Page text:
Note: A word of warning for any potential younger readers of my blog. The pagans in this story are pagans. They do pagan things and act like pagans act. Because of this the story would probably get a hard PG-13 rating as a movie. Reader discretion is advised.

Further Note: If you’ve read Suetonius, it’s probably nothing you haven’t seen before.

5/5 stars

On Stranger Tides by Tim Powers

Arrr… Pirate books. It’s no secret that I love Pirates. I love the Pirates of the Caribbean movies, I love the Monkey Island Games, and I could play Sid Meier’s Pirates for hours. I also love a good pirate novel. Currently Captain Blood by Raphael Sabatini holds my regard as the best pirate book ever. However On Stranger Tides comes very close. The story follows Jack Shandy, as he comes to be known, a puppeteer who is traveling to the New World to confront his uncle who swindled him out of his inheritance. There he meets Beth Hurwood, the love interest, and her weird professor father. Along the way, the ship is attacked by pirates and Jack joins their crew.

Jack learns that there is more to being a pirate than swords and cutlasses, though, as dark Voodoo magic is common currency among the buccaneers. The master of dark magic, however, is Blackbeard who, due to some accidents with his voodoo, finds himself haunted by restless spirits. Blackbeard is determined to find the fabled Fountain of Youth which will rid him of his curse. But his plans don’t stop there. It quickly becomes apparent that the professor, the professor’s assistant, and Blackbeard all have their reasons for wanting to tap the Fountain’s limitless power, and Beth is a helpless pawn in their plans.

Zombies, evil gods, and blood rituals abound. And the best part is that author Tim Powers goes out of his way to make sure that nothing in his book contradicts actual historical events. His book is more a behind-the-scenes explanation of history. He answers such questions as, “Why did wealthy landowner Stede Bonnet give up his life of ease and become a pirate with Blackbeard?”, “Why did Blackbeard allow himself to be caught in such an obvious trap at the end of his life?”, and “Why was it so darned hard to kill the man?”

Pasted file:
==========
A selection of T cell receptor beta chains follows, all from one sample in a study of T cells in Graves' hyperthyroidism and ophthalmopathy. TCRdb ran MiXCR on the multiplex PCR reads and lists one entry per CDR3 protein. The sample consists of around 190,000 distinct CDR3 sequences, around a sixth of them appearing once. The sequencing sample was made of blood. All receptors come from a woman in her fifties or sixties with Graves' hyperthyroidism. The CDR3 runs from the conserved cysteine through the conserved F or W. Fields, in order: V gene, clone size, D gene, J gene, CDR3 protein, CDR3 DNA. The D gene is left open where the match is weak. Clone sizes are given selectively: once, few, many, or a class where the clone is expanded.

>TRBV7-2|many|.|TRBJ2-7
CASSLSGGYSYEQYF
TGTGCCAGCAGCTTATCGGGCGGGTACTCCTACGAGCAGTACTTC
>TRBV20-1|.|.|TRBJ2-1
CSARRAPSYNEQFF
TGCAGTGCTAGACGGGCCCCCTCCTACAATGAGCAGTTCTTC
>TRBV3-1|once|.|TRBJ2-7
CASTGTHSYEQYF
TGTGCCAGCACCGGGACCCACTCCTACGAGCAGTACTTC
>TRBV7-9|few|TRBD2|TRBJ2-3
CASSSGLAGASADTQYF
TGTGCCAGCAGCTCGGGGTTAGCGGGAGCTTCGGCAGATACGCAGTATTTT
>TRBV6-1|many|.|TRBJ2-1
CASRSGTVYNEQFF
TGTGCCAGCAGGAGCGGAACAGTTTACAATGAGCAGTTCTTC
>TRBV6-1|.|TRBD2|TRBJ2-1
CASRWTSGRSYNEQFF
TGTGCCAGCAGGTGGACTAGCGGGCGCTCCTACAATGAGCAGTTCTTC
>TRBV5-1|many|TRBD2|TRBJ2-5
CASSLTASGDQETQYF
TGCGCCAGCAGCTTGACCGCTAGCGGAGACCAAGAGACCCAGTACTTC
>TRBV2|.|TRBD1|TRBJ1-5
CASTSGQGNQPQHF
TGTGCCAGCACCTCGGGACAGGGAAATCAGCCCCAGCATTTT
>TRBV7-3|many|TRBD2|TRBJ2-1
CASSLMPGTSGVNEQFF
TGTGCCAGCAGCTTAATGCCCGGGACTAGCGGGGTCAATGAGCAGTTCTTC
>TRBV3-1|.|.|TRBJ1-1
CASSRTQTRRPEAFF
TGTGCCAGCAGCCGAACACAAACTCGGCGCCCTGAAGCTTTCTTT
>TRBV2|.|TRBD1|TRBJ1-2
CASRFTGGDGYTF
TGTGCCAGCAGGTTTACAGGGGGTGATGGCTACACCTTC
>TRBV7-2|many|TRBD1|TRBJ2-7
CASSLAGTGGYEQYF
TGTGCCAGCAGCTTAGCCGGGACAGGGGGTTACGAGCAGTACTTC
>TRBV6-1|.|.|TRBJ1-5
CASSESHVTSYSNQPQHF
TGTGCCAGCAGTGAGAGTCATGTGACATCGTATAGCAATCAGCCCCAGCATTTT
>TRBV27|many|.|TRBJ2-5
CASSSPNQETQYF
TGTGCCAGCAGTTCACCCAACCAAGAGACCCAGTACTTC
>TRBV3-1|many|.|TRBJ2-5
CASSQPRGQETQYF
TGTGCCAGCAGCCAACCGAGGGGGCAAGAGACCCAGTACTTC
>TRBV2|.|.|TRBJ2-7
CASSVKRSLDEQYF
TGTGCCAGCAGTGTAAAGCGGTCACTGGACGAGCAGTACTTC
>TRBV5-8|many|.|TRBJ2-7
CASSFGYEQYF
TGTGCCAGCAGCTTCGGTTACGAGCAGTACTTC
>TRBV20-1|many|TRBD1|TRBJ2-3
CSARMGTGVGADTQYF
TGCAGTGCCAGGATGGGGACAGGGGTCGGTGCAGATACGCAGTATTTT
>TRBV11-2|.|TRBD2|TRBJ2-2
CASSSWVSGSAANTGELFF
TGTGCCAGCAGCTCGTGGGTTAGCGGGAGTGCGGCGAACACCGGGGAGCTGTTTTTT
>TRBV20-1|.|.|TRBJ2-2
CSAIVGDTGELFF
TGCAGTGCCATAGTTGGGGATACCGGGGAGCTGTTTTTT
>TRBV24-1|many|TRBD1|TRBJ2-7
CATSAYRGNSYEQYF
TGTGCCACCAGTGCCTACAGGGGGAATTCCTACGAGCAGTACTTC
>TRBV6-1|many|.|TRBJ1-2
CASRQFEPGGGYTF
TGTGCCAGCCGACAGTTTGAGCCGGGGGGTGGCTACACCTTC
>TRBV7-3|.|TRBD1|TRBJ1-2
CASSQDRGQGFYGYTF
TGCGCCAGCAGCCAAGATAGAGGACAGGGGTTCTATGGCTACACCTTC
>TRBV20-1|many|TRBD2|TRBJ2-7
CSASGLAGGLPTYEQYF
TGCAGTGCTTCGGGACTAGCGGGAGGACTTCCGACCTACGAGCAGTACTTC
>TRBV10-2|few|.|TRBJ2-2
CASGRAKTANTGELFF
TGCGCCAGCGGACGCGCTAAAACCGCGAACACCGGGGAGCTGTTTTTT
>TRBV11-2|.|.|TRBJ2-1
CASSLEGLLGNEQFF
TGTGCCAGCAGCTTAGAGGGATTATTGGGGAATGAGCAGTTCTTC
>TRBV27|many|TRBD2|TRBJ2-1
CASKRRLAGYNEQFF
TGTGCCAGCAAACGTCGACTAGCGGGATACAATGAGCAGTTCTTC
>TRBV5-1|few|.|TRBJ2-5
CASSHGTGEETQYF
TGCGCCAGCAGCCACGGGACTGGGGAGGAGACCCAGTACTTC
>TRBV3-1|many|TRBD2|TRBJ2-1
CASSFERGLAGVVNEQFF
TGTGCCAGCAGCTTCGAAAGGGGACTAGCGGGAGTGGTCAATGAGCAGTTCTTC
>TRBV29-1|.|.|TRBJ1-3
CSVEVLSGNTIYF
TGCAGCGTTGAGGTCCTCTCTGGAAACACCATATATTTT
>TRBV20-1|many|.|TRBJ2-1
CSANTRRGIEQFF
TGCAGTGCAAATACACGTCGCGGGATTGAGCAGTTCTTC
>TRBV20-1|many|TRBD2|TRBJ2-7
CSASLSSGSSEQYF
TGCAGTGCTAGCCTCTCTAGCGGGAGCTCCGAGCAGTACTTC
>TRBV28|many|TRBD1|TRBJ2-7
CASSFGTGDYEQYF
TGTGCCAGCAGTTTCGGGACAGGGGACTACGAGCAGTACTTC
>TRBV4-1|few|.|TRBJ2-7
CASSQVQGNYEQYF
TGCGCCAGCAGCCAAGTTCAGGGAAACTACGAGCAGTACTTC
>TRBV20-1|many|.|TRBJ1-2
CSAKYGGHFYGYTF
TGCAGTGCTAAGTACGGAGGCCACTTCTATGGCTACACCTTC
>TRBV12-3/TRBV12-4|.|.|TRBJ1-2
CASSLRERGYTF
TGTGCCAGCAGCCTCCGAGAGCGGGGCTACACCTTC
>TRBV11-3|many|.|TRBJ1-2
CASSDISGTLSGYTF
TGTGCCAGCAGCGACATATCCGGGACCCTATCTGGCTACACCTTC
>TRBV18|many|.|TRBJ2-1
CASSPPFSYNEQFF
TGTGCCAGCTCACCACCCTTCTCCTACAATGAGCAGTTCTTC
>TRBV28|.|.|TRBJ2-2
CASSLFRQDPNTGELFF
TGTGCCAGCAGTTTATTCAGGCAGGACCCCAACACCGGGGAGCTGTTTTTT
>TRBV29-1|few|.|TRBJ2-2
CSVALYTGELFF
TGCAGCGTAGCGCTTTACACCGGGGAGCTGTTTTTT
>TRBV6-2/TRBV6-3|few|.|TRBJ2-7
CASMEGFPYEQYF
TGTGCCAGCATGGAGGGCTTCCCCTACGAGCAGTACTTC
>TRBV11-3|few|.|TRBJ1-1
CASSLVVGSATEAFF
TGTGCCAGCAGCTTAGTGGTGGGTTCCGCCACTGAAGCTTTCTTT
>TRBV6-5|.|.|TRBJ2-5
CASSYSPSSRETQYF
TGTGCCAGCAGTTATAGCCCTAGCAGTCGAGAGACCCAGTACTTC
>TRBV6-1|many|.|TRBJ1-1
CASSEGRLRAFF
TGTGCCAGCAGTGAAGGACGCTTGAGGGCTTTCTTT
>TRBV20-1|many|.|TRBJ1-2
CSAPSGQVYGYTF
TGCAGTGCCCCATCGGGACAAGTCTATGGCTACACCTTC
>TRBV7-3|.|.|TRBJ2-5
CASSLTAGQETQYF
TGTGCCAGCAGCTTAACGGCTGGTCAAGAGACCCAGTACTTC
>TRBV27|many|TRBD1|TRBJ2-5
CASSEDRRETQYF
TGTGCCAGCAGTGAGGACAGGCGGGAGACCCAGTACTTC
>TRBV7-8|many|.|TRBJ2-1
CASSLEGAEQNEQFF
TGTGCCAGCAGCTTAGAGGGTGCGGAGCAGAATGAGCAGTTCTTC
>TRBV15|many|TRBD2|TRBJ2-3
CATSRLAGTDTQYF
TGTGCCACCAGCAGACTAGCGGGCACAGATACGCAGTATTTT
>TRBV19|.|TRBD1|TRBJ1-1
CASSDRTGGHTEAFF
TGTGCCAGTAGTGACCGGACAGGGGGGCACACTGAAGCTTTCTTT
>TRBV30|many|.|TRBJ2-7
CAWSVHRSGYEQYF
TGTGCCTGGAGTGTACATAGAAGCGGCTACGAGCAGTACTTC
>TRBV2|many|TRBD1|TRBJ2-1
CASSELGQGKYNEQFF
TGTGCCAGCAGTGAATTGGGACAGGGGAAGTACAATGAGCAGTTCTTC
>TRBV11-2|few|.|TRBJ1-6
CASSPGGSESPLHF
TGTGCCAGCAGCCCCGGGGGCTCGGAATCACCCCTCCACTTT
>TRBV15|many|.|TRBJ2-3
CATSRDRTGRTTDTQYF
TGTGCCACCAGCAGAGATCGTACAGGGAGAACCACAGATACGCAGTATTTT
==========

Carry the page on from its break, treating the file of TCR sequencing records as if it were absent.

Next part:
This book, with its mixture of pirates and the supernatural, was an influence on the original Pirates of the Caribbean movie. The Pirates of the Caribbean writers even went so far as to use the title of this book for the newest POTC movie. Don’t be fooled though; the plots are nothing alike. Aside from the fact that there is a guy named Blackbeard and there is something called the Fountain of Youth, nothing else is similar in any way. Take my advice, skip the movie and read the book. It’s epic.

5/5 stars

5 comments:

Rose said...

One book I've been dying to read, and two that look awesome but I've never heard of. Gah there's not nearly enough time for reading in the world.

Long live epic pirate stories.

Erica said...

So Blackbeard's beard is not, in fact, on fire in this book, and he does not in fact own a remote control ship? ;-D

Mom said...

I'm in the process of reading On Stranger Tides. Tis a good book. Erica, I'll send it to you when I'm done with it. And, Rick, only 50 books this year? I think you can do at least 75....lol!

Rick said...

@ Rose
I know the feeling. Every book I read leads me to about 5 other books that I want to read. Solomon was definitely right. (Eccl. 12:12)

@ Erica
Nope, no remote control ships. No mermaids. No "daughter" for Blackbeard. No young priest. No race with the Spanish. And the fountain of youth happens about halfway through the book, not at the end. Oh, and did I mention that the fountain is a bizarre eldritch location with some serious creepiness involved?

@ Mom
You'd better not send MY book to Illinois!!! :P Erica's a librarian. She can probably just walk down the aisle and pick up a copy if she wants it.

Mom said...

But, Rick, maybe your book wants to travel....lol. Ok, Erica,you heard your brother...guess you'll just have to get it from work. I have the greatest kids ever!